Wait! He heard it again. It was coming from that haystack, and it sounded like . . . a baby.
Jack sprinted toward the loose mound of hay. How could a child have survived such a horrendous crash? What would he find? Walking closer, he saw what appeared to be a newborn. The baby was dressed in bright blue and lay motionless in a crater of grey-green straw.
Energy drained from Jack’s body. Had he arrived too late? When he touched the infant, he knew he hadn’t. The child’s soft, pale skin felt moist and warm. Jack gently picked up the sole survivor of the crash and held him to his chest, shielding him from the cold wind.
Panic replaced relief. The baby needed immediate medical attention. He could have internal injuries, complications from exposure, or even shock.
Lack of sleep had begun to take its toll, and Jack operated on remote power. He traversed the uneven terrain back to his car as fast as he could without jostling the fragile life cradled in his arms. If Chet was still there, he could drive them to the hospital in the squad car. If not, he would find a way to secure the baby in the front seat of his Belvedere.
When Jack passed through the gate, he saw the deputy’s green Bel Air, but no sign of Harold Chester. “Chet! Chet! I need help!”
A few minutes later, Jack watched Harold Chester’s right foot hover close to the floorboard of the police cruiser. His other leg jiggled nervously, as if peeved that it had no particular task in this special mission. They had decided to take the baby to Mercy Hospital. Although a small facility, it was the closest to the farm.
Despite the upset and commotion that had come into his world today, the infant lay quietly in Jack’s lap, swaddled in Chet’s olive green jacket. The siren screamed, making conversation impossible. Jack cupped the baby’s ears between his hands and tried to focus on the narrow road ahead.
A patchwork of color blurred in his peripheral vision as they sped past white clapboard farmhouses and red barns with silver silos. He imagined farmers interrupting their chores and wives peering from porches to investigate the early morning disturbance. They would soon be the talk of the neighborhood. In fact, the party lines were probably already buzzing.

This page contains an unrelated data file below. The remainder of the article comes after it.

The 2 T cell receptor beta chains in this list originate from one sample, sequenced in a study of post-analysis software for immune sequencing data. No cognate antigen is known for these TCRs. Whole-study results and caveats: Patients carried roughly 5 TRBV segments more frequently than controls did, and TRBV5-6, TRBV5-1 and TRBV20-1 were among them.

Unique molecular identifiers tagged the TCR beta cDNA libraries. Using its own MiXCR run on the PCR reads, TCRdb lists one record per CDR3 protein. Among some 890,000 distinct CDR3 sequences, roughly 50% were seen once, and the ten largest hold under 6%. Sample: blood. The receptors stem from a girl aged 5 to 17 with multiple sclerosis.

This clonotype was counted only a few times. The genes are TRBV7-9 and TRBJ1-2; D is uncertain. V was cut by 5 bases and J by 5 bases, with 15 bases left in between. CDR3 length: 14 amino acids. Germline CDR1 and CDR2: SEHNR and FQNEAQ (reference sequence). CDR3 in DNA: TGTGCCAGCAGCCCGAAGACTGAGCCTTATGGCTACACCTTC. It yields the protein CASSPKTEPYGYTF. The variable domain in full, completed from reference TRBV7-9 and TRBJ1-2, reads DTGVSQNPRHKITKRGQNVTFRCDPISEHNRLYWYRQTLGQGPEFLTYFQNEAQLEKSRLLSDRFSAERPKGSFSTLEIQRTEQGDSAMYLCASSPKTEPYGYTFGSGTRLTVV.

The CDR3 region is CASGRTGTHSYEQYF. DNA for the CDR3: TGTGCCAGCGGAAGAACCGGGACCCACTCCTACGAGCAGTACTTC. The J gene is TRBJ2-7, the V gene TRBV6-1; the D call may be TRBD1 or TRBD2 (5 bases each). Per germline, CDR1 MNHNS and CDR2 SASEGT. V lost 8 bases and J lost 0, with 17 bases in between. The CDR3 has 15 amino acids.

When Chet pulled into the hospital parking lot and stopped, Jack jumped out of the car and ran to the hospital entrance. Because the deputy had radioed ahead, a group of doctors and nurses met him at the door. As he transferred the baby into the arms of a nurse, the infant opened his blue eyes and held Jack’s gaze—for what seemed like a lifetime.
Three days later, Pastor Sam Lewis caught Jack’s shoulder and spun him around. “I heard about the rescue. Good work, brother.” He reached to shake Jack’s hand.
Jack smiled and thanked the reverend. People had made over him like he was some kind of hero. But he had done what any other man would do. “Right place at the right time,” he said. “That child is fortunate to be alive.”
“Blessed, I would say.” The reverend nodded. “In fact, I believe God has plans for that young man.”
Chapter 1 — Present Day
Josh Harrison looked into the eyes of five thousand people, but he felt only the presence of one—the Spirit of the Almighty God.
“Thank you, Lord,” Josh whispered as he lifted his hands toward the multi-colored light truss above him. He stood motionless, soaking in the warmth. “Praise Yeshua,” he said.
“Praise Yeshua,” voices in the auditorium echoed.
From the stage, Josh could hear them. First one thousand, then two thousand—and finally all five thousand—praising God. Spotlights flashed across the crowd. The blue-white glow illuminated ten thousand hands in the air, an almost unearthly vision. Some swayed back and forth. Others held up lighted cell phones.
He signaled Ryan Majors, his lead guitar player. Ryan struck a low, reverberating E chord, which grew in intensity. At its high point the tone seemed to ricochet off the civic center walls. The crowd fell silent, still on their feet, when the hall went black.
Exactly three seconds later a laser light split the stage in two. The drum thundered and the cymbal crashed.
“He is the Light in the darkness,” Josh shouted. “He has come.”
The audience cheered and the band commenced a familiar melody. Josh began to sing the tender lyrics of “He Has Come,” his biggest single yet. He loved to sing it. The song was the main reason he had been invited to join the Triumphant Tour, the most successful U.S. concert series in Christian music—ever.